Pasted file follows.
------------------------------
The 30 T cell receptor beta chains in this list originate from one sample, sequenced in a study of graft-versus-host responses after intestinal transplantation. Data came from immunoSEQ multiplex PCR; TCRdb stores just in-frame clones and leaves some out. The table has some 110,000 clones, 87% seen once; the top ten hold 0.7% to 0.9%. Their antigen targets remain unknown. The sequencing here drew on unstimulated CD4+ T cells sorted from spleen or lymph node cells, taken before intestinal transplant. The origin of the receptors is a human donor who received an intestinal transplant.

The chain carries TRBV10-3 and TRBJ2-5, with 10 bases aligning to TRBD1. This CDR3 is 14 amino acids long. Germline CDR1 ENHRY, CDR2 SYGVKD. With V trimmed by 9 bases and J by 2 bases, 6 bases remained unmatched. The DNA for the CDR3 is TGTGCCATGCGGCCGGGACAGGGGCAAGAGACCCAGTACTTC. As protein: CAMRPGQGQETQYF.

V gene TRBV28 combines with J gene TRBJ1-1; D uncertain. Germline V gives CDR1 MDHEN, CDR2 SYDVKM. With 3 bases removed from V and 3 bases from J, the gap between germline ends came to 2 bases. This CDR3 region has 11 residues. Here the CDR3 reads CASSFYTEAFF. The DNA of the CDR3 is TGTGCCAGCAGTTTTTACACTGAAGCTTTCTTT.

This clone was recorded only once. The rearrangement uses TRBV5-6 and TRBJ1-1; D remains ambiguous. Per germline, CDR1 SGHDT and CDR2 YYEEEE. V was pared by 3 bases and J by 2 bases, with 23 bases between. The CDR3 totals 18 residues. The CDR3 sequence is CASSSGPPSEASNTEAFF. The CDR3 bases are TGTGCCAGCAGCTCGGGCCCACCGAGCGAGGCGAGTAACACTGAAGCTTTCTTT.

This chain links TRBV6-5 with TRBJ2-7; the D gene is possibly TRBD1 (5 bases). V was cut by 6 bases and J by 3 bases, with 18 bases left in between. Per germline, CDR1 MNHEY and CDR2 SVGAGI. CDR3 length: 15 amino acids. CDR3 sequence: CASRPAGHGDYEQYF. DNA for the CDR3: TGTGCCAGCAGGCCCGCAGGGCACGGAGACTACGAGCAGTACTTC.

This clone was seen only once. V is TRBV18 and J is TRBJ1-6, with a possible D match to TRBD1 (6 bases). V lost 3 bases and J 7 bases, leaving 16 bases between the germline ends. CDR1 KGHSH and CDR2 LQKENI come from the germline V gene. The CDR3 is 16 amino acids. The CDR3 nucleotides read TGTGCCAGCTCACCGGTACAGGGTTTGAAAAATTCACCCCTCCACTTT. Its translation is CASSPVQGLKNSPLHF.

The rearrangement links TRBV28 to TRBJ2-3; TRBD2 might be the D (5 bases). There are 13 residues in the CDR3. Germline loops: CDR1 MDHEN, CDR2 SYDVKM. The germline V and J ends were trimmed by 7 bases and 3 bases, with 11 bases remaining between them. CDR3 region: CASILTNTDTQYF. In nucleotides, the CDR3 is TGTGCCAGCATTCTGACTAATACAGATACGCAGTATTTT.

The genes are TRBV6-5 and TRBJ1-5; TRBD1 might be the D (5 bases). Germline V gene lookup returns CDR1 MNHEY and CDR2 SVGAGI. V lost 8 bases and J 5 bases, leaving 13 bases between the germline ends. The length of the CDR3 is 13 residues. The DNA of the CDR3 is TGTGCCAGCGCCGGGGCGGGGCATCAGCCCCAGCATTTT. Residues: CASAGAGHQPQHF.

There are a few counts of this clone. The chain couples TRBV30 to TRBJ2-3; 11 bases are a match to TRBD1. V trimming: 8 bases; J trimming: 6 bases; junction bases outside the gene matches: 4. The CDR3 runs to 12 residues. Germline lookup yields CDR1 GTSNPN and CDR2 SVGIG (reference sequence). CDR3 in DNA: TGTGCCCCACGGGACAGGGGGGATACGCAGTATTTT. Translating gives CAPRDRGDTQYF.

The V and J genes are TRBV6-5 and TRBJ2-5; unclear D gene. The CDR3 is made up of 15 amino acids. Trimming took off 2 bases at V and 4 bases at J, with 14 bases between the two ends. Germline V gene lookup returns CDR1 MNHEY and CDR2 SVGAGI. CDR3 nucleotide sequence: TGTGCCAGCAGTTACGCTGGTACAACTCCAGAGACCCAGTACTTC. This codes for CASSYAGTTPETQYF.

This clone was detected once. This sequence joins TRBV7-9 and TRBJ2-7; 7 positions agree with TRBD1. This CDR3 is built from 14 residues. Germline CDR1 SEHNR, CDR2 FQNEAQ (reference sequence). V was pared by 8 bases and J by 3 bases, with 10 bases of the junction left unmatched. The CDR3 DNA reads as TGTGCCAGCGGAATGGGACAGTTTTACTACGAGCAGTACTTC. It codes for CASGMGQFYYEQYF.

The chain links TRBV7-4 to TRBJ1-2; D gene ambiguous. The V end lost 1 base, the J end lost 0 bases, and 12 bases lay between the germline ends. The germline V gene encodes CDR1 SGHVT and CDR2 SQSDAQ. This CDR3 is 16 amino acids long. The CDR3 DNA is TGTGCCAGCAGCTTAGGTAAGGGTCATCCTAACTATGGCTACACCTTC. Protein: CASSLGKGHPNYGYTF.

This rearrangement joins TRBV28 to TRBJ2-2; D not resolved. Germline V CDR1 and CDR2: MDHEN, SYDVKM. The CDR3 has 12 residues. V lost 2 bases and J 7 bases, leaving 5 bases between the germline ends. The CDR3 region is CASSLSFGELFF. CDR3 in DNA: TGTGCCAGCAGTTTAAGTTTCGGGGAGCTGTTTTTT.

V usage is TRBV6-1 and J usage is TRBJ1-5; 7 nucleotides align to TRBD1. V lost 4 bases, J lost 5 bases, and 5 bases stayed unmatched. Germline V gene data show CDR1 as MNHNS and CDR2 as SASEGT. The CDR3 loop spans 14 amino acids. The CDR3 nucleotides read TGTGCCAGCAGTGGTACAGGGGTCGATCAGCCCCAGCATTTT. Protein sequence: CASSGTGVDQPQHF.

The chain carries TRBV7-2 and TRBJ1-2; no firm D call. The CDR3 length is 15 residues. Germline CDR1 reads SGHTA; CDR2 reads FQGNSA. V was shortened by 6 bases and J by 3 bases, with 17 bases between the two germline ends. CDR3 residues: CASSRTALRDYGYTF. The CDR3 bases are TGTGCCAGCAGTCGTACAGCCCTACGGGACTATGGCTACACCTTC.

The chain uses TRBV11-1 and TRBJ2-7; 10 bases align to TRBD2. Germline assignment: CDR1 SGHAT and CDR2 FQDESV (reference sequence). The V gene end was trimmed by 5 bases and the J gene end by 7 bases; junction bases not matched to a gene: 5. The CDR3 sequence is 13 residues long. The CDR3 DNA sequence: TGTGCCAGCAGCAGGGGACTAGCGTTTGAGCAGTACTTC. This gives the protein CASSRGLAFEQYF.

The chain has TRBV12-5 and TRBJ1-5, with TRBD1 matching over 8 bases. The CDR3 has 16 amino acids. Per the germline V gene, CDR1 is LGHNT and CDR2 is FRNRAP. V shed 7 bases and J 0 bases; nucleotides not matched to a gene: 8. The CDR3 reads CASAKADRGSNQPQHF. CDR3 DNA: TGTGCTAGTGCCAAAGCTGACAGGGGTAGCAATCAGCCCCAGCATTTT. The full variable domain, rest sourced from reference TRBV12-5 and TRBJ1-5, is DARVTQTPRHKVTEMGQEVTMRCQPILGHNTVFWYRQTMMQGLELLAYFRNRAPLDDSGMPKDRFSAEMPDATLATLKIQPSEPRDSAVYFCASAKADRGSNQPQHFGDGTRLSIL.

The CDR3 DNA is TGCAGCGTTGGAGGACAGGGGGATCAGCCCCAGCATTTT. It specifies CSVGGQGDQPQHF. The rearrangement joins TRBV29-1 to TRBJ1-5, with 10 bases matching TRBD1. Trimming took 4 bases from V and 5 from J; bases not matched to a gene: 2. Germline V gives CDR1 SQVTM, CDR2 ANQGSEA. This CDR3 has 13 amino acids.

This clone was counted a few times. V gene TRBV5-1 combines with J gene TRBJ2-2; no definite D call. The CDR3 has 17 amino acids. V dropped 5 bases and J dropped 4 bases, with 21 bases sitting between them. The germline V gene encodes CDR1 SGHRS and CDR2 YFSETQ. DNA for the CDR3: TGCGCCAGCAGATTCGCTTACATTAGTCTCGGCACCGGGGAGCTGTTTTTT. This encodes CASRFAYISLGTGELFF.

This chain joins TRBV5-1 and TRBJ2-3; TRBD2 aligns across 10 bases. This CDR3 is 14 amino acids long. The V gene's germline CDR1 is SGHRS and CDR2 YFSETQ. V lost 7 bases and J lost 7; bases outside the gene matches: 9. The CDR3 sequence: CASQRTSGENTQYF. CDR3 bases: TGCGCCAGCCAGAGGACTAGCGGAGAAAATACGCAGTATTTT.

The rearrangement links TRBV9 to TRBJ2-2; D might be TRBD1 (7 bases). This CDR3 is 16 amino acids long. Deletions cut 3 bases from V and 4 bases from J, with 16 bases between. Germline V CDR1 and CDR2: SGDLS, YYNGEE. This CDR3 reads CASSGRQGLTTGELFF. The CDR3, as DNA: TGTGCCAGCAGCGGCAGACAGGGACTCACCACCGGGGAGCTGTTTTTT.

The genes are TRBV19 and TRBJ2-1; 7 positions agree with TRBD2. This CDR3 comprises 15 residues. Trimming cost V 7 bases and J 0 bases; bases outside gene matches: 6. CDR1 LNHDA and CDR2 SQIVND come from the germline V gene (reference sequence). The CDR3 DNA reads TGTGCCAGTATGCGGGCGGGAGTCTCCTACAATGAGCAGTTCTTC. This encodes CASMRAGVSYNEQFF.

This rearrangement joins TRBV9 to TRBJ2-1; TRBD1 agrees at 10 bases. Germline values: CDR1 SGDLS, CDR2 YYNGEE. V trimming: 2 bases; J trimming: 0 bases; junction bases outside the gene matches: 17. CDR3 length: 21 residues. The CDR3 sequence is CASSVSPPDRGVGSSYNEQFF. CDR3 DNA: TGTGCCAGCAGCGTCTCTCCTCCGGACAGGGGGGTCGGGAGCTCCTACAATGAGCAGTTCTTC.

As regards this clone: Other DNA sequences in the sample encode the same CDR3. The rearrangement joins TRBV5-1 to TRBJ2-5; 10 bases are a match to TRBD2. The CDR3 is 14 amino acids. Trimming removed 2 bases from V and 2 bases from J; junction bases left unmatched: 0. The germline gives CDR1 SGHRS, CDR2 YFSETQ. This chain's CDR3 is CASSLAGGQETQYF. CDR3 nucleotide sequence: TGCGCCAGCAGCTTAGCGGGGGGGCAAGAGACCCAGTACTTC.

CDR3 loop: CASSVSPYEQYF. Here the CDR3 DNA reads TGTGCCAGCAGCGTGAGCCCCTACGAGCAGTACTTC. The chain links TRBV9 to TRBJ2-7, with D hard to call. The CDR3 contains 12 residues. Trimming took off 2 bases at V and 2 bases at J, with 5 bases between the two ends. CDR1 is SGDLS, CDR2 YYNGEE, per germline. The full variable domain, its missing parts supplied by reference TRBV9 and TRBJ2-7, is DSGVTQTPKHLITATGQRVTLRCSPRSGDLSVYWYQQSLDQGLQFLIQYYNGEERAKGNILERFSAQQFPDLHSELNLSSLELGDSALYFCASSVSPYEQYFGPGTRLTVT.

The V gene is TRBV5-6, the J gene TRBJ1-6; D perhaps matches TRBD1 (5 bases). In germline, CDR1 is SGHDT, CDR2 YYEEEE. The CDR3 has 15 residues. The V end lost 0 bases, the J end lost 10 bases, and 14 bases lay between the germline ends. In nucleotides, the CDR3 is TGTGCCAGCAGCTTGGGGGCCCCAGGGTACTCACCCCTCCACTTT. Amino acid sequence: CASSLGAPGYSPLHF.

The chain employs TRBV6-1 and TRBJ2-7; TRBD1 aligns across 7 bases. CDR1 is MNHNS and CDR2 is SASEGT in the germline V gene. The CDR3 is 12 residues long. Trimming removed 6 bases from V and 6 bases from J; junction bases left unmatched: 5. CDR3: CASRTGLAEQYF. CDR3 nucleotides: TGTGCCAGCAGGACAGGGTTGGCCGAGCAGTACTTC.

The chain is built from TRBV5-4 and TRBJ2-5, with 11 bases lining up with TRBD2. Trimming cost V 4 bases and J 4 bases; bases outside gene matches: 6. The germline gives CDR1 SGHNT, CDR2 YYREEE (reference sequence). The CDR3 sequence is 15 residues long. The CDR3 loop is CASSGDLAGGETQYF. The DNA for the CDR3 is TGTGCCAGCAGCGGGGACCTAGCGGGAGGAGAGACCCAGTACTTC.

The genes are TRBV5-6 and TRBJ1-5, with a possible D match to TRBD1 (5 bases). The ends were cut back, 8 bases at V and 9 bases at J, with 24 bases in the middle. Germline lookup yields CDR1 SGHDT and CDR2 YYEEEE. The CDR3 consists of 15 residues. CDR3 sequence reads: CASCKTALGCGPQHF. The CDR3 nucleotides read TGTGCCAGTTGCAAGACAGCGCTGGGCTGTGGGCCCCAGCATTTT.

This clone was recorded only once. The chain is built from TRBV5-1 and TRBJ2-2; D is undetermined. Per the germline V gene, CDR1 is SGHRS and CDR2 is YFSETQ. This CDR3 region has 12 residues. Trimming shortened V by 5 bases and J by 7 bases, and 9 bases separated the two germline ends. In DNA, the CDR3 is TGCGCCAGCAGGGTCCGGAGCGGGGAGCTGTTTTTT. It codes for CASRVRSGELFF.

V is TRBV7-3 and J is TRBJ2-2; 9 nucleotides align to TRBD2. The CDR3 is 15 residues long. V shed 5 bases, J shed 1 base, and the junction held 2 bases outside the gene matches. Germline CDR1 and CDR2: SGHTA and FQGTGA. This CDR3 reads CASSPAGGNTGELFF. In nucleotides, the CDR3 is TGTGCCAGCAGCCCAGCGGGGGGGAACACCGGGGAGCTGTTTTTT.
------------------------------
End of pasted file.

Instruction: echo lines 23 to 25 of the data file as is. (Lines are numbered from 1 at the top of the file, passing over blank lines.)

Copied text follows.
This rearrangement joins TRBV9 to TRBJ2-1; TRBD1 agrees at 10 bases. Germline values: CDR1 SGDLS, CDR2 YYNGEE. V trimming: 2 bases; J trimming: 0 bases; junction bases outside the gene matches: 17. CDR3 length: 21 residues. The CDR3 sequence is CASSVSPPDRGVGSSYNEQFF. CDR3 DNA: TGTGCCAGCAGCGTCTCTCCTCCGGACAGGGGGGTCGGGAGCTCCTACAATGAGCAGTTCTTC.

As regards this clone: Other DNA sequences in the sample encode the same CDR3. The rearrangement joins TRBV5-1 to TRBJ2-5; 10 bases are a match to TRBD2. The CDR3 is 14 amino acids. Trimming removed 2 bases from V and 2 bases from J; junction bases left unmatched: 0. The germline gives CDR1 SGHRS, CDR2 YFSETQ. This chain's CDR3 is CASSLAGGQETQYF. CDR3 nucleotide sequence: TGCGCCAGCAGCTTAGCGGGGGGGCAAGAGACCCAGTACTTC.

CDR3 loop: CASSVSPYEQYF. Here the CDR3 DNA reads TGTGCCAGCAGCGTGAGCCCCTACGAGCAGTACTTC. The chain links TRBV9 to TRBJ2-7, with D hard to call. The CDR3 contains 12 residues. Trimming took off 2 bases at V and 2 bases at J, with 5 bases between the two ends. CDR1 is SGDLS, CDR2 YYNGEE, per germline. The full variable domain, its missing parts supplied by reference TRBV9 and TRBJ2-7, is DSGVTQTPKHLITATGQRVTLRCSPRSGDLSVYWYQQSLDQGLQFLIQYYNGEERAKGNILERFSAQQFPDLHSELNLSSLELGDSALYFCASSVSPYEQYFGPGTRLTVT.